In 1934, Tobey and Leach travelled together through France and Italy, then sailed from Naples to Hong Kong and Shanghai, where they parted company, Leach heading on to Japan. Leach formally joined the Bahá'í Faith in 1940. A pilgrimage to the Bahá'í shrines in Haifa, Israel, during 1954 intensified his feeling that he should do more to unite the East and West by returning to the Orient "to try more honestly to do my work there as a Bahá'í and as an artist..."[4]

MidlifeEdit

Leach Pottery covered soup bowl

Leach advocated simple and utilitarian forms. His ethical pots stand in opposition to what he called fine art pots, which promoted aesthetic concerns rather than function. Popularized in the 1940s after the publication of A Potter's Book, his style had lasting influence on counter-culture and modern design in North America during the 1950s and 1960s. Leach's pottery produced a range of "standard ware" handmade pottery for the general public. He continued to produce pots which were exhibited as works of art.

Many potters from all over the world were apprenticed at the Leach Pottery, and spread Leach's style and beliefs. His British associates and trainees include Michael Cardew, Katherine Pleydell-Bouverie, Nora Braden, David Leach and Michael Leach (his sons), Janet Darnell (whom Leach married, 1956), William Marshall, Kenneth Quick, and Richard Batterham. His American apprentices include Warren MacKenzie (who likewise influenced many potters through his teaching at the University of Minnesota), Byron Temple, Clary Illian and Jeff Oestrich. He was a major influence on the leading New Zealand potter Len Castle who travelled to London to spend time working with him in the mid-1950s. Many of his Canadian apprentices made up the pottery scene of the Canadian west coast during the 1970s in Vancouver.[citation needed]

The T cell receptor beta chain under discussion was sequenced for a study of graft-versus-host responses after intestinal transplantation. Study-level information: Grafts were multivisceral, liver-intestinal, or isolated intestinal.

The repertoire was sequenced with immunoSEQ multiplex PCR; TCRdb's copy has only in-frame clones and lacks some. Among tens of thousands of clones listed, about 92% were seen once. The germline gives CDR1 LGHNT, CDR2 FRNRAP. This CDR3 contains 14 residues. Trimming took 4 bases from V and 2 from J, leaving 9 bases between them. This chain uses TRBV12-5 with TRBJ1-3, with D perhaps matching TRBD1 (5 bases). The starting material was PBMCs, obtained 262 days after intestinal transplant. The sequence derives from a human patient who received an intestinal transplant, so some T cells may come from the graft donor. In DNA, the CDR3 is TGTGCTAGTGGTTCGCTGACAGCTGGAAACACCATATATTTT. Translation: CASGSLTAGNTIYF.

Leach was instrumental in organising the only International Conference of Potters and Weavers in July 1952 at Dartington Hall, where he had been working and teaching. It included exhibitions of British pottery and textiles since 1920, Mexican folk art, and works by conference participants, among them Shoji Hamada and US-based Bauhaus potter Marguerite Wildenhain. Another important contributor was Japanese aesthetician Soetsu Yanagi, author of The Unknown Craftsman. According to Brent Johnson, "The most important outcome of the conference was that it helped organize the modern studio pottery movement by giving a voice to the people who became its leaders…it gave them [Leach, Hamada and Yanagi] celebrity status…[while] Marguerite Wildenhain emerged from Dartinghall Hall as the most important craft potter in America."[5]

Later yearsEdit

He continued to produce work until 1972 and never ended his passion for travelling, which made him a precursor of today's artistic globalism. He continued to write about ceramics even after losing his eyesight. The Victoria and Albert Museum in London held a major exhibition of his art in 1977. The Leach Pottery still remains open today, accompanied by a museum displaying many pieces by Leach and his students.

HonoursEdit

Edmund de Waal's bookEdit